Pigeons: 1, SkyTrain: 0

The SkyTrain was delayed a bit when I transferred to the Expo Line at Waterfront station this afternoon, something that is happening more frequently, though with no discernible pattern. But today’s delay was a little different.

There was a track intrusion alert at Commercial-Broadway station and SkyTrain staff had to hold all trains until they could verify that the track was not, in fact, being intruded upon. Tracks hate it when you intrude upon them.

As it turns out, the cause was pigeon poop. Yes, pigeon poop.

I refer to the newly-remodeled Commercial-Broadway station as The Aviary, because the large pillars, with upward-pointing clusters of lights that are part of the new platform, have proven extremely popular for roosting among the local pigeon population. They have since added spiky wires to most of the good perching spots, but the pigeons have not been fully dissuaded from hanging around. And like the best of us, pigeons must, from time to time, relieve themselves. Being pigeons, they do this wherever they are perched, which in this case, is above and around the just-opened Platform 5.

It was more likely an actual pigeon triggered the intrusion alert, though possibly apocryphal stories suggest it was the poop itself, perhaps plopping down directly on a sensor in the track from above. In any event, it’s remarkable how these silly birds have become such a problem for the transit system.

This Daily Hive story posted earlier today notes that they are using pigeon birth control to reduce the problem by literally reducing the number of pigeons (over time). Plus netting, spikes and a falcon for good measure, too.

For the moment, though, the pigeons clearly have the upper…wing.

Miscellaneous things around New Westminster

A utility box on Columbia Street, cropped to only show the foxy cop illustration on it:

A seagull resting and pondering who to later fly over and poop on, along the boardwalk at Westminster quay. He seems to be saying, “Yeah, it’s gonna be you.” (It did cry fiercely when I later walked by again, but was too lazy to actually get up and do more than that.)

And at the bottom of the stairs on the south side of my condo building, leading to Allen Street, a strange collection of stuff, including personal photographs, that appeared today. There’s no doubt an interesting story behind this, but I’m not sure I want to hear it because the story is also very likely sad/horrifying. I expect all of this to be gone by tomorrow.

Woodpecker therapy in Central Park

(In which I took some time this afternoon to stroll around Central Park in Burnaby.)

Okay, I can’t really say woodpeckers would offer much in the way of therapy, unless you were looking for the cheapest, most excruciating trepanation possible. But I did see a woodpecker, not up in a tree, but sitting on a fallen one (also known as a log) and it was following script, merrily pecking away at it.

I didn’t want to get too close and scare it off, so the photo is kind of blah (optical zoom is something I definitely miss on typical smartphone cameras), but here ya go:

And at the lower pond, things were ducky. It’s also tough to shoot ducks (with a camera), not because they frighten easily, but because you have to be a worm to get down low enough for a good angle.

I took a photo of some of the fish they have stocked in the same pond, but due to reflection, refraction and the dull colors of the fish, I have not included the photo here. Just imagine a beluga whale majestically breaching or something. Yes, I know whales aren’t fish. But they breach a lot better.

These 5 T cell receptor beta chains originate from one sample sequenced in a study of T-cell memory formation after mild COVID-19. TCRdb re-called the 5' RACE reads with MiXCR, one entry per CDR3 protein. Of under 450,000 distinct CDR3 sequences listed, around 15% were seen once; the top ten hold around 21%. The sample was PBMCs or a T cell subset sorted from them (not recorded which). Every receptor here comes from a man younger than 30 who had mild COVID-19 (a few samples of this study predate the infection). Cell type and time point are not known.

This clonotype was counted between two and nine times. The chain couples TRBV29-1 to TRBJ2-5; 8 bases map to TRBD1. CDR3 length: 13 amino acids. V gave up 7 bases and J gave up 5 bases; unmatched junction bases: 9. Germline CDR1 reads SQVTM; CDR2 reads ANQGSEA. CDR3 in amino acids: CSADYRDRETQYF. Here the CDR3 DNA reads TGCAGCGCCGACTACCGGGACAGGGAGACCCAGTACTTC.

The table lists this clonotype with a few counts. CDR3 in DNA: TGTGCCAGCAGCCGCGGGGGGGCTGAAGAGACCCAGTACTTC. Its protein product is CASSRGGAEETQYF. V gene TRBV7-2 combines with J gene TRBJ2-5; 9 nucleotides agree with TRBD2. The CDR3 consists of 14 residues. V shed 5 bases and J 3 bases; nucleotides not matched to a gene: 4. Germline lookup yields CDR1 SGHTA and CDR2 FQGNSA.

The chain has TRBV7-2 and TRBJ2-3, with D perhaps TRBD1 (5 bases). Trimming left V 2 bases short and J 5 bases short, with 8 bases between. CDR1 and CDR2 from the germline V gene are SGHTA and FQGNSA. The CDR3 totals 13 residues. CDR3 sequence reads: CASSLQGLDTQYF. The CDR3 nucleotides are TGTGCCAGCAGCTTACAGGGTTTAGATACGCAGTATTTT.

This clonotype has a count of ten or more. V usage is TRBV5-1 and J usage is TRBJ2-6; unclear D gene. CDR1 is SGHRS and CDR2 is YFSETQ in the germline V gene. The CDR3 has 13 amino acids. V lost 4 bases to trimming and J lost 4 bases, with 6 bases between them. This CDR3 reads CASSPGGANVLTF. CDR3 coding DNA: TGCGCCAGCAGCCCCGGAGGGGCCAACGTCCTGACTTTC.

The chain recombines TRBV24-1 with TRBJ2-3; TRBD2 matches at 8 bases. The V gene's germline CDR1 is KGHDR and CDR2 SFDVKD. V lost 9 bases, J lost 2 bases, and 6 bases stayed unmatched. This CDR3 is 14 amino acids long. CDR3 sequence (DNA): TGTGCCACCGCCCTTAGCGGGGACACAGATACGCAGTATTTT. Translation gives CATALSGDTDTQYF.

There’s no Waldo hiding in this shot, I just like the interplay of light and shadow. The weird, bleached out color is accurate.

And now flowers!

And a few more on the way out of the park:

Finally, on one of the trails I don’t usually hit I saw this atop a giant tree stump. I don’t know.

Flower (and tree and bird) therapy at Burnaby Lake

I usually have two speeds at Burnaby Lake: fast and faster.

Today, I tried a new speed: not fast. That’s not entirely true, as I did power along for six km to reach the Nature House and Piper Spit along the trail. But once there I took my time to saunter around, enjoy the feel of the sun, watch the birds do bird things and then strolled back out of the park, stopping to take pictures along the way.

In other words, I acted like my alternate universe opposite. Slow, mellow, taking in the sights.

The walk into the park off of Cariboo Road parallels a commercial complex for a few hundred meters, though there are some nice plants and flowers along the fence that divides the two. Just be careful if you try to pick them.

At the Nature House:

Baby ducks, adorable as always:

Duck butt:

Birds on the boardwalk. I want to caption this with something funny, but I don’t know what kinds of funny things birds would say to each other.

This is from the viewpoint looking back toward the boardwalk pictured above. You can see most of the lake from here, the opposite of when I am running around it.

Baby geese. Not as adorable as baby ducks, but pretty cute. Too bad they grow into poopmonsters (seen to the left and right).

I have never seen a turtle in this turtle area. (The area is fenced off, I’m just standing right beside the fence.)

I have added what I think is probably a pretty accurate depiction of a turtle, if one ever actually showed up here.

A lot of the land around the lake is marsh, which tends to be quite soggy. This has a certain effect on trees in the area. I call this The Leaning Tower of Treesa (sorry).

On the way out of the park I didn’t see too much to photograph in the way of flowers, but if you imagine a hundred pictures of thousands of buttercups, it would be a good approximation of what I could have shot (ironically, none are visible in the shot above, one of the few stretches that wasn’t festooned with the things).